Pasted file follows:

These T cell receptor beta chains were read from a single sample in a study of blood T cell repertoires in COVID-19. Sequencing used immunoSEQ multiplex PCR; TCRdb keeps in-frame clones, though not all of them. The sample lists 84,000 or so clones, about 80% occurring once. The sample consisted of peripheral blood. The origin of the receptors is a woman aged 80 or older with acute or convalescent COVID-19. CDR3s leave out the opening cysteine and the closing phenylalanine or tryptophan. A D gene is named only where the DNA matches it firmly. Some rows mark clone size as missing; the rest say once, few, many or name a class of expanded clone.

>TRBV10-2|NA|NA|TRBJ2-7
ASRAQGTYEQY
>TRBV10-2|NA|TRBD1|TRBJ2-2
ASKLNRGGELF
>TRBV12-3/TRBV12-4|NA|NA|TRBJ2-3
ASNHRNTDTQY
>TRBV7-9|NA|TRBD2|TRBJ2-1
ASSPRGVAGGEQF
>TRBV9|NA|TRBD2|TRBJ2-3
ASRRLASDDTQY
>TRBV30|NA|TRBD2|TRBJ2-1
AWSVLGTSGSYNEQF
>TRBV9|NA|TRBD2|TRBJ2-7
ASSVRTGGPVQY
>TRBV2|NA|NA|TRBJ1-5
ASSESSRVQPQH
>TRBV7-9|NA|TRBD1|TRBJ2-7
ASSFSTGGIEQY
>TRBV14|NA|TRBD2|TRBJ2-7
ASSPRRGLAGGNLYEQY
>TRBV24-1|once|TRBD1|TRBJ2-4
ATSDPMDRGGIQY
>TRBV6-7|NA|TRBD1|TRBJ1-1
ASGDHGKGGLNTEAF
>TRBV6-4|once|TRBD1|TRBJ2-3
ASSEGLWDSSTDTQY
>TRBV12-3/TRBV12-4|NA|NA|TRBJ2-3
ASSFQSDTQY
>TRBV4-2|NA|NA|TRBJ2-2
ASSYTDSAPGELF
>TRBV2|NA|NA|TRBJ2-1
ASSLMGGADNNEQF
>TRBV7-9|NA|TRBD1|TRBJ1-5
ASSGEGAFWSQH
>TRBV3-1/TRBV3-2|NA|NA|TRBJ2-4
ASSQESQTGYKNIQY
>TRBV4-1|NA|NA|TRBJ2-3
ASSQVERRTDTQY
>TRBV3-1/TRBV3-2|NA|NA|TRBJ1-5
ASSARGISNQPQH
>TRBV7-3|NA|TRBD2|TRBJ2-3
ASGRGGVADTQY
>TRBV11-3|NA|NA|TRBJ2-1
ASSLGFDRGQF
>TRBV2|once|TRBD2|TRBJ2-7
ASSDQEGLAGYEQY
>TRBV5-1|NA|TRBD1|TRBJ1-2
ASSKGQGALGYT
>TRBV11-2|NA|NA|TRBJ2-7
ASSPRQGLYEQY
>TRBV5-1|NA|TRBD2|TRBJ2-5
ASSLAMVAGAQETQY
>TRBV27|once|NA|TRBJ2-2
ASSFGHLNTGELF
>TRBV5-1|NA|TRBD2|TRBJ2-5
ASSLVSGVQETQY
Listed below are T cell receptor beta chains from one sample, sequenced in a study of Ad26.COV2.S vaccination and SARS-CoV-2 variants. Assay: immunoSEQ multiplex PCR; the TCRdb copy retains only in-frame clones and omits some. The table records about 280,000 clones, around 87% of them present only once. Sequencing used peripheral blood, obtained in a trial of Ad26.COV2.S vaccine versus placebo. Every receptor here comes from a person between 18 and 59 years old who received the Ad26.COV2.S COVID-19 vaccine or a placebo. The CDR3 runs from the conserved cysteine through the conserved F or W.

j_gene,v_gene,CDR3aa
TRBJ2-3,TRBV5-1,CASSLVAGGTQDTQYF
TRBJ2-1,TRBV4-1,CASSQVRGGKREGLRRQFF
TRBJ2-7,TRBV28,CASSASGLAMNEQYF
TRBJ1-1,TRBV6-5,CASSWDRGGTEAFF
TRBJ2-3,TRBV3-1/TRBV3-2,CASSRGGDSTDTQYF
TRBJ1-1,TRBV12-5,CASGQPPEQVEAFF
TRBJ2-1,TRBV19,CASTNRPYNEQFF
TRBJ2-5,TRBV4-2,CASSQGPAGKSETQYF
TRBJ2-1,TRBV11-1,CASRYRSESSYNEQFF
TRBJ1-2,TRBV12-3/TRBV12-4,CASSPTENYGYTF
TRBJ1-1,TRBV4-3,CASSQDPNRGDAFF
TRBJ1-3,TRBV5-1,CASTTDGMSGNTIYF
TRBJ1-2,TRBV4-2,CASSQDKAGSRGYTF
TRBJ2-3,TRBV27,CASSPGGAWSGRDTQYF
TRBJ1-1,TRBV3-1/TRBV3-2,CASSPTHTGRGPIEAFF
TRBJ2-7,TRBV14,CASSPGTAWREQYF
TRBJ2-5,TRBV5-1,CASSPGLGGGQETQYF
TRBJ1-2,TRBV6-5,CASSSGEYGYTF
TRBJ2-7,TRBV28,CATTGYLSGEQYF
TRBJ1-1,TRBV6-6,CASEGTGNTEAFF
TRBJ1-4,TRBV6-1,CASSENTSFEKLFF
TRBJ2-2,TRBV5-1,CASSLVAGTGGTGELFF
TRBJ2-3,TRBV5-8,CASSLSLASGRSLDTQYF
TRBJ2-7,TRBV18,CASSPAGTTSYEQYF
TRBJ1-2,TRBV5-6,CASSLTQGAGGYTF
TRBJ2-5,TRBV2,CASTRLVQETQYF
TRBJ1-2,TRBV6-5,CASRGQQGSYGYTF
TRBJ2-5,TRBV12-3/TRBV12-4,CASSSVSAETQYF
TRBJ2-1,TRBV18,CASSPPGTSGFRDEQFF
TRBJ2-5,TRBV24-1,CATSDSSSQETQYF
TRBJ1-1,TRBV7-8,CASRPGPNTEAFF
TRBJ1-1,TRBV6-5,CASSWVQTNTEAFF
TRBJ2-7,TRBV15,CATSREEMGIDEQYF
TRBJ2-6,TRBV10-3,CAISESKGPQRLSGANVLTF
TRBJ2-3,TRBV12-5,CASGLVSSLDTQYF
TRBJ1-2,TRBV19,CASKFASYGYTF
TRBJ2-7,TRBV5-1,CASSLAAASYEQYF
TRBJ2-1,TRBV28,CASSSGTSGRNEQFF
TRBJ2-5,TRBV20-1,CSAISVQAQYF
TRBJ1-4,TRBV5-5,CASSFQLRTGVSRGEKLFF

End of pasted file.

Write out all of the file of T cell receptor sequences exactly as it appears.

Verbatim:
These T cell receptor beta chains were read from a single sample in a study of blood T cell repertoires in COVID-19. Sequencing used immunoSEQ multiplex PCR; TCRdb keeps in-frame clones, though not all of them. The sample lists 84,000 or so clones, about 80% occurring once. The sample consisted of peripheral blood. The origin of the receptors is a woman aged 80 or older with acute or convalescent COVID-19. CDR3s leave out the opening cysteine and the closing phenylalanine or tryptophan. A D gene is named only where the DNA matches it firmly. Some rows mark clone size as missing; the rest say once, few, many or name a class of expanded clone.

>TRBV10-2|NA|NA|TRBJ2-7
ASRAQGTYEQY
>TRBV10-2|NA|TRBD1|TRBJ2-2
ASKLNRGGELF
>TRBV12-3/TRBV12-4|NA|NA|TRBJ2-3
ASNHRNTDTQY
>TRBV7-9|NA|TRBD2|TRBJ2-1
ASSPRGVAGGEQF
>TRBV9|NA|TRBD2|TRBJ2-3
ASRRLASDDTQY
>TRBV30|NA|TRBD2|TRBJ2-1
AWSVLGTSGSYNEQF
>TRBV9|NA|TRBD2|TRBJ2-7
ASSVRTGGPVQY
>TRBV2|NA|NA|TRBJ1-5
ASSESSRVQPQH
>TRBV7-9|NA|TRBD1|TRBJ2-7
ASSFSTGGIEQY
>TRBV14|NA|TRBD2|TRBJ2-7
ASSPRRGLAGGNLYEQY
>TRBV24-1|once|TRBD1|TRBJ2-4
ATSDPMDRGGIQY
>TRBV6-7|NA|TRBD1|TRBJ1-1
ASGDHGKGGLNTEAF
>TRBV6-4|once|TRBD1|TRBJ2-3
ASSEGLWDSSTDTQY
>TRBV12-3/TRBV12-4|NA|NA|TRBJ2-3
ASSFQSDTQY
>TRBV4-2|NA|NA|TRBJ2-2
ASSYTDSAPGELF
>TRBV2|NA|NA|TRBJ2-1
ASSLMGGADNNEQF
>TRBV7-9|NA|TRBD1|TRBJ1-5
ASSGEGAFWSQH
>TRBV3-1/TRBV3-2|NA|NA|TRBJ2-4
ASSQESQTGYKNIQY
>TRBV4-1|NA|NA|TRBJ2-3
ASSQVERRTDTQY
>TRBV3-1/TRBV3-2|NA|NA|TRBJ1-5
ASSARGISNQPQH
>TRBV7-3|NA|TRBD2|TRBJ2-3
ASGRGGVADTQY
>TRBV11-3|NA|NA|TRBJ2-1
ASSLGFDRGQF
>TRBV2|once|TRBD2|TRBJ2-7
ASSDQEGLAGYEQY
>TRBV5-1|NA|TRBD1|TRBJ1-2
ASSKGQGALGYT
>TRBV11-2|NA|NA|TRBJ2-7
ASSPRQGLYEQY
>TRBV5-1|NA|TRBD2|TRBJ2-5
ASSLAMVAGAQETQY
>TRBV27|once|NA|TRBJ2-2
ASSFGHLNTGELF
>TRBV5-1|NA|TRBD2|TRBJ2-5
ASSLVSGVQETQY
Listed below are T cell receptor beta chains from one sample, sequenced in a study of Ad26.COV2.S vaccination and SARS-CoV-2 variants. Assay: immunoSEQ multiplex PCR; the TCRdb copy retains only in-frame clones and omits some. The table records about 280,000 clones, around 87% of them present only once. Sequencing used peripheral blood, obtained in a trial of Ad26.COV2.S vaccine versus placebo. Every receptor here comes from a person between 18 and 59 years old who received the Ad26.COV2.S COVID-19 vaccine or a placebo. The CDR3 runs from the conserved cysteine through the conserved F or W.

j_gene,v_gene,CDR3aa
TRBJ2-3,TRBV5-1,CASSLVAGGTQDTQYF
TRBJ2-1,TRBV4-1,CASSQVRGGKREGLRRQFF
TRBJ2-7,TRBV28,CASSASGLAMNEQYF
TRBJ1-1,TRBV6-5,CASSWDRGGTEAFF
TRBJ2-3,TRBV3-1/TRBV3-2,CASSRGGDSTDTQYF
TRBJ1-1,TRBV12-5,CASGQPPEQVEAFF
TRBJ2-1,TRBV19,CASTNRPYNEQFF
TRBJ2-5,TRBV4-2,CASSQGPAGKSETQYF
TRBJ2-1,TRBV11-1,CASRYRSESSYNEQFF
TRBJ1-2,TRBV12-3/TRBV12-4,CASSPTENYGYTF
TRBJ1-1,TRBV4-3,CASSQDPNRGDAFF
TRBJ1-3,TRBV5-1,CASTTDGMSGNTIYF
TRBJ1-2,TRBV4-2,CASSQDKAGSRGYTF
TRBJ2-3,TRBV27,CASSPGGAWSGRDTQYF
TRBJ1-1,TRBV3-1/TRBV3-2,CASSPTHTGRGPIEAFF
TRBJ2-7,TRBV14,CASSPGTAWREQYF
TRBJ2-5,TRBV5-1,CASSPGLGGGQETQYF
TRBJ1-2,TRBV6-5,CASSSGEYGYTF
TRBJ2-7,TRBV28,CATTGYLSGEQYF
TRBJ1-1,TRBV6-6,CASEGTGNTEAFF
TRBJ1-4,TRBV6-1,CASSENTSFEKLFF
TRBJ2-2,TRBV5-1,CASSLVAGTGGTGELFF
TRBJ2-3,TRBV5-8,CASSLSLASGRSLDTQYF
TRBJ2-7,TRBV18,CASSPAGTTSYEQYF
TRBJ1-2,TRBV5-6,CASSLTQGAGGYTF
TRBJ2-5,TRBV2,CASTRLVQETQYF
TRBJ1-2,TRBV6-5,CASRGQQGSYGYTF
TRBJ2-5,TRBV12-3/TRBV12-4,CASSSVSAETQYF
TRBJ2-1,TRBV18,CASSPPGTSGFRDEQFF
TRBJ2-5,TRBV24-1,CATSDSSSQETQYF
TRBJ1-1,TRBV7-8,CASRPGPNTEAFF
TRBJ1-1,TRBV6-5,CASSWVQTNTEAFF
TRBJ2-7,TRBV15,CATSREEMGIDEQYF
TRBJ2-6,TRBV10-3,CAISESKGPQRLSGANVLTF
TRBJ2-3,TRBV12-5,CASGLVSSLDTQYF
TRBJ1-2,TRBV19,CASKFASYGYTF
TRBJ2-7,TRBV5-1,CASSLAAASYEQYF
TRBJ2-1,TRBV28,CASSSGTSGRNEQFF
TRBJ2-5,TRBV20-1,CSAISVQAQYF
TRBJ1-4,TRBV5-5,CASSFQLRTGVSRGEKLFF